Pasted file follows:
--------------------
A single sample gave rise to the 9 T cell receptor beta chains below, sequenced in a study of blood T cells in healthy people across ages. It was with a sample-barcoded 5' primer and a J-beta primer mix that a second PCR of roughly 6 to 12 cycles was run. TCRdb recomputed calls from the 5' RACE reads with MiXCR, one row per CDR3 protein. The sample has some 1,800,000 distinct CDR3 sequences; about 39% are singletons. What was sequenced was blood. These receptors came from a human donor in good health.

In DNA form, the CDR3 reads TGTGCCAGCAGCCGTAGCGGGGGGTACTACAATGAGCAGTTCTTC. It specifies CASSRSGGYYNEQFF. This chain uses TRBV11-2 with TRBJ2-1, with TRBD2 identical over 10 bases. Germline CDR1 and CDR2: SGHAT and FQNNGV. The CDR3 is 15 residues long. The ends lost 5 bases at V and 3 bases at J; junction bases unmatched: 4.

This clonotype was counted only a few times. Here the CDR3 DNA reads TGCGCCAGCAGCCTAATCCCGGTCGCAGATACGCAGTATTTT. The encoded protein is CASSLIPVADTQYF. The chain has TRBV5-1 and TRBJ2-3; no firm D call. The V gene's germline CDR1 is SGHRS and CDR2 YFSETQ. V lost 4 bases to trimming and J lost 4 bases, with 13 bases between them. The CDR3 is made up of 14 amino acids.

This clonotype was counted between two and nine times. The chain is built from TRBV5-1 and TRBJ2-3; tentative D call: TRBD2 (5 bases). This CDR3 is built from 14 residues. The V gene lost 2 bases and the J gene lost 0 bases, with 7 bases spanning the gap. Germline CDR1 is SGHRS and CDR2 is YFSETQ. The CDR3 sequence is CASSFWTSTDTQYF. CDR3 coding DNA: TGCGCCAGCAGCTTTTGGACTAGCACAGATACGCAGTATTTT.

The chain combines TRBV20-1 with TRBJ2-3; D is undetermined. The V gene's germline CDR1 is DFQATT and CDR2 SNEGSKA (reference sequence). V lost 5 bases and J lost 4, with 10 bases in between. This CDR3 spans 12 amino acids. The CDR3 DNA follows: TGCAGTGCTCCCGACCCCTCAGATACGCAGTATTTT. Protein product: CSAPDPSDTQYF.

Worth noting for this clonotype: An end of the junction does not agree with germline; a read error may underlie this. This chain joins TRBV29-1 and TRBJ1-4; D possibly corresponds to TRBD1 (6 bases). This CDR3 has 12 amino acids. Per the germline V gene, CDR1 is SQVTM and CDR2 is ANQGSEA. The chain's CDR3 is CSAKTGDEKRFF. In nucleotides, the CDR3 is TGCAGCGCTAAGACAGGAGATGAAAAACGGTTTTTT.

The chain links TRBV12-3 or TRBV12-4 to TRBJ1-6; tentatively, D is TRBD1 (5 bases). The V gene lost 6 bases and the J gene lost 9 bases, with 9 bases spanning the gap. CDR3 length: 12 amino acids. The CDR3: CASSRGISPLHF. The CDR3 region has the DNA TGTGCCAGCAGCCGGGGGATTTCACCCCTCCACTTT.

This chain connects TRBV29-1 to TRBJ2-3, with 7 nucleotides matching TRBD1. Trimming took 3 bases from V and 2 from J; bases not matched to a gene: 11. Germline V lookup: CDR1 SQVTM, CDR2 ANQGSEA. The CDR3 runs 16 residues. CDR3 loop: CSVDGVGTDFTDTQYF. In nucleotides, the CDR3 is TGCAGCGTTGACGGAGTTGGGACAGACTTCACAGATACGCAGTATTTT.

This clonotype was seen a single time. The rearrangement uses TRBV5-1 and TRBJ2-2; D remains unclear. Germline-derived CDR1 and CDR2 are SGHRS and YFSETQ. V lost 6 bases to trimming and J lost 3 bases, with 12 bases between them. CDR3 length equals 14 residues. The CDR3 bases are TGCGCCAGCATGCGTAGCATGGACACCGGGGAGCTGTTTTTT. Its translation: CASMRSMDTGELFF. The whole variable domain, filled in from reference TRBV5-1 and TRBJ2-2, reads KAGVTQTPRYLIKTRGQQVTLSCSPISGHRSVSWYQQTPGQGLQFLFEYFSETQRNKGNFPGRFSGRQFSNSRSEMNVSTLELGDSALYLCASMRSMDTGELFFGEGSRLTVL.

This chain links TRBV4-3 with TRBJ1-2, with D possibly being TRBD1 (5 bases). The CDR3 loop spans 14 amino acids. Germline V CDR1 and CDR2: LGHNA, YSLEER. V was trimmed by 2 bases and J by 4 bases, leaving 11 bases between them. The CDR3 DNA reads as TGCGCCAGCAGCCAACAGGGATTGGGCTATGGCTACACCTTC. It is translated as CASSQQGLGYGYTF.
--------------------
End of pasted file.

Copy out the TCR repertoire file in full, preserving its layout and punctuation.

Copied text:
A single sample gave rise to the 9 T cell receptor beta chains below, sequenced in a study of blood T cells in healthy people across ages. It was with a sample-barcoded 5' primer and a J-beta primer mix that a second PCR of roughly 6 to 12 cycles was run. TCRdb recomputed calls from the 5' RACE reads with MiXCR, one row per CDR3 protein. The sample has some 1,800,000 distinct CDR3 sequences; about 39% are singletons. What was sequenced was blood. These receptors came from a human donor in good health.

In DNA form, the CDR3 reads TGTGCCAGCAGCCGTAGCGGGGGGTACTACAATGAGCAGTTCTTC. It specifies CASSRSGGYYNEQFF. This chain uses TRBV11-2 with TRBJ2-1, with TRBD2 identical over 10 bases. Germline CDR1 and CDR2: SGHAT and FQNNGV. The CDR3 is 15 residues long. The ends lost 5 bases at V and 3 bases at J; junction bases unmatched: 4.

This clonotype was counted only a few times. Here the CDR3 DNA reads TGCGCCAGCAGCCTAATCCCGGTCGCAGATACGCAGTATTTT. The encoded protein is CASSLIPVADTQYF. The chain has TRBV5-1 and TRBJ2-3; no firm D call. The V gene's germline CDR1 is SGHRS and CDR2 YFSETQ. V lost 4 bases to trimming and J lost 4 bases, with 13 bases between them. The CDR3 is made up of 14 amino acids.

This clonotype was counted between two and nine times. The chain is built from TRBV5-1 and TRBJ2-3; tentative D call: TRBD2 (5 bases). This CDR3 is built from 14 residues. The V gene lost 2 bases and the J gene lost 0 bases, with 7 bases spanning the gap. Germline CDR1 is SGHRS and CDR2 is YFSETQ. The CDR3 sequence is CASSFWTSTDTQYF. CDR3 coding DNA: TGCGCCAGCAGCTTTTGGACTAGCACAGATACGCAGTATTTT.

The chain combines TRBV20-1 with TRBJ2-3; D is undetermined. The V gene's germline CDR1 is DFQATT and CDR2 SNEGSKA (reference sequence). V lost 5 bases and J lost 4, with 10 bases in between. This CDR3 spans 12 amino acids. The CDR3 DNA follows: TGCAGTGCTCCCGACCCCTCAGATACGCAGTATTTT. Protein product: CSAPDPSDTQYF.

Worth noting for this clonotype: An end of the junction does not agree with germline; a read error may underlie this. This chain joins TRBV29-1 and TRBJ1-4; D possibly corresponds to TRBD1 (6 bases). This CDR3 has 12 amino acids. Per the germline V gene, CDR1 is SQVTM and CDR2 is ANQGSEA. The chain's CDR3 is CSAKTGDEKRFF. In nucleotides, the CDR3 is TGCAGCGCTAAGACAGGAGATGAAAAACGGTTTTTT.

The chain links TRBV12-3 or TRBV12-4 to TRBJ1-6; tentatively, D is TRBD1 (5 bases). The V gene lost 6 bases and the J gene lost 9 bases, with 9 bases spanning the gap. CDR3 length: 12 amino acids. The CDR3: CASSRGISPLHF. The CDR3 region has the DNA TGTGCCAGCAGCCGGGGGATTTCACCCCTCCACTTT.

This chain connects TRBV29-1 to TRBJ2-3, with 7 nucleotides matching TRBD1. Trimming took 3 bases from V and 2 from J; bases not matched to a gene: 11. Germline V lookup: CDR1 SQVTM, CDR2 ANQGSEA. The CDR3 runs 16 residues. CDR3 loop: CSVDGVGTDFTDTQYF. In nucleotides, the CDR3 is TGCAGCGTTGACGGAGTTGGGACAGACTTCACAGATACGCAGTATTTT.

This clonotype was seen a single time. The rearrangement uses TRBV5-1 and TRBJ2-2; D remains unclear. Germline-derived CDR1 and CDR2 are SGHRS and YFSETQ. V lost 6 bases to trimming and J lost 3 bases, with 12 bases between them. CDR3 length equals 14 residues. The CDR3 bases are TGCGCCAGCATGCGTAGCATGGACACCGGGGAGCTGTTTTTT. Its translation: CASMRSMDTGELFF. The whole variable domain, filled in from reference TRBV5-1 and TRBJ2-2, reads KAGVTQTPRYLIKTRGQQVTLSCSPISGHRSVSWYQQTPGQGLQFLFEYFSETQRNKGNFPGRFSGRQFSNSRSEMNVSTLELGDSALYLCASMRSMDTGELFFGEGSRLTVL.

This chain links TRBV4-3 with TRBJ1-2, with D possibly being TRBD1 (5 bases). The CDR3 loop spans 14 amino acids. Germline V CDR1 and CDR2: LGHNA, YSLEER. V was trimmed by 2 bases and J by 4 bases, leaving 11 bases between them. The CDR3 DNA reads as TGCGCCAGCAGCCAACAGGGATTGGGCTATGGCTACACCTTC. It is translated as CASSQQGLGYGYTF.